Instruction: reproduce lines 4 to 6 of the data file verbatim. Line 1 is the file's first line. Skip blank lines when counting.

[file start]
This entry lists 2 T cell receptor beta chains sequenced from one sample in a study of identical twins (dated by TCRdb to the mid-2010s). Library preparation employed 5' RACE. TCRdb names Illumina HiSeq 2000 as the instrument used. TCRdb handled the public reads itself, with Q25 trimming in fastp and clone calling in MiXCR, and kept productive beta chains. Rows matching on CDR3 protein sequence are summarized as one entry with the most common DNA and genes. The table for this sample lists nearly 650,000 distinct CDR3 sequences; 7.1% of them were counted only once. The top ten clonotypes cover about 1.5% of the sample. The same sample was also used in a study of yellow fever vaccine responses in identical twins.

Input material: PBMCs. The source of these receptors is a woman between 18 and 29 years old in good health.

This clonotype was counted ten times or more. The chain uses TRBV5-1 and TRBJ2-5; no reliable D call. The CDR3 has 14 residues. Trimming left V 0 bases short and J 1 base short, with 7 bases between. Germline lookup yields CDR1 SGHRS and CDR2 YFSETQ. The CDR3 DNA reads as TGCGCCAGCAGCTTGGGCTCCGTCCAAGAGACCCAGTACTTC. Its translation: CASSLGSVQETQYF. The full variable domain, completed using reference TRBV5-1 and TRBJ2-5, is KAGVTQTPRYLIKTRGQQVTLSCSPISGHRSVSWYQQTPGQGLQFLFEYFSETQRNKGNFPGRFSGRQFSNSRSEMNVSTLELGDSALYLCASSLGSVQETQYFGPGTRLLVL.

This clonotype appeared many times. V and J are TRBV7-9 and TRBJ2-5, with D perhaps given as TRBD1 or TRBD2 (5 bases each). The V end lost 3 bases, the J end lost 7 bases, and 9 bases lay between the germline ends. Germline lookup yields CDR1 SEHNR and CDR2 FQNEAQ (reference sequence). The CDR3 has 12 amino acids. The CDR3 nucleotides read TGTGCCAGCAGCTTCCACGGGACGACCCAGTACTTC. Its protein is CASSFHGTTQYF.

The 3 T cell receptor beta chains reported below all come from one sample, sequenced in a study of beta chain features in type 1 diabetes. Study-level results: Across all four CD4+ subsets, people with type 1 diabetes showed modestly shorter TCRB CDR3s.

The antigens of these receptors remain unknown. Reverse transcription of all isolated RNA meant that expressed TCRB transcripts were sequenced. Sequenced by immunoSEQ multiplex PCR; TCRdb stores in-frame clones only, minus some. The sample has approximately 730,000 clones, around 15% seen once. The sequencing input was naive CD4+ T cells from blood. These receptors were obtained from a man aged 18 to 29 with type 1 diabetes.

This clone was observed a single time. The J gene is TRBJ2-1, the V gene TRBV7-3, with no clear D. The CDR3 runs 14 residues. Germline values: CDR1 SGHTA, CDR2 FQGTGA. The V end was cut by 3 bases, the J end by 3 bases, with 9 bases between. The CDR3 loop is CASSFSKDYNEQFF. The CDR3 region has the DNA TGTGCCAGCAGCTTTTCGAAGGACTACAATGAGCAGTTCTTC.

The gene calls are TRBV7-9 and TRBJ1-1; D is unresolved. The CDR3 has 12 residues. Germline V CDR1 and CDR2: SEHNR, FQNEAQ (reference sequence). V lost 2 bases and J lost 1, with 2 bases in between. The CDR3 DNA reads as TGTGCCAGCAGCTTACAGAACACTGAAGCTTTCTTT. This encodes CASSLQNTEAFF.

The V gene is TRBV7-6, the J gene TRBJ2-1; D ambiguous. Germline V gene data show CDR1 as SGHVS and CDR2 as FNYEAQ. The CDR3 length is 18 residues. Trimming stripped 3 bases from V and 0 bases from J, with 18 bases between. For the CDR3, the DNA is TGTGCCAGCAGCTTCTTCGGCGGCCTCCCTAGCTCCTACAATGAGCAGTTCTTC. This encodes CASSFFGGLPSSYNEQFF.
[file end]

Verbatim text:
This clonotype appeared many times. V and J are TRBV7-9 and TRBJ2-5, with D perhaps given as TRBD1 or TRBD2 (5 bases each). The V end lost 3 bases, the J end lost 7 bases, and 9 bases lay between the germline ends. Germline lookup yields CDR1 SEHNR and CDR2 FQNEAQ (reference sequence). The CDR3 has 12 amino acids. The CDR3 nucleotides read TGTGCCAGCAGCTTCCACGGGACGACCCAGTACTTC. Its protein is CASSFHGTTQYF.

The 3 T cell receptor beta chains reported below all come from one sample, sequenced in a study of beta chain features in type 1 diabetes. Study-level results: Across all four CD4+ subsets, people with type 1 diabetes showed modestly shorter TCRB CDR3s.

The antigens of these receptors remain unknown. Reverse transcription of all isolated RNA meant that expressed TCRB transcripts were sequenced. Sequenced by immunoSEQ multiplex PCR; TCRdb stores in-frame clones only, minus some. The sample has approximately 730,000 clones, around 15% seen once. The sequencing input was naive CD4+ T cells from blood. These receptors were obtained from a man aged 18 to 29 with type 1 diabetes.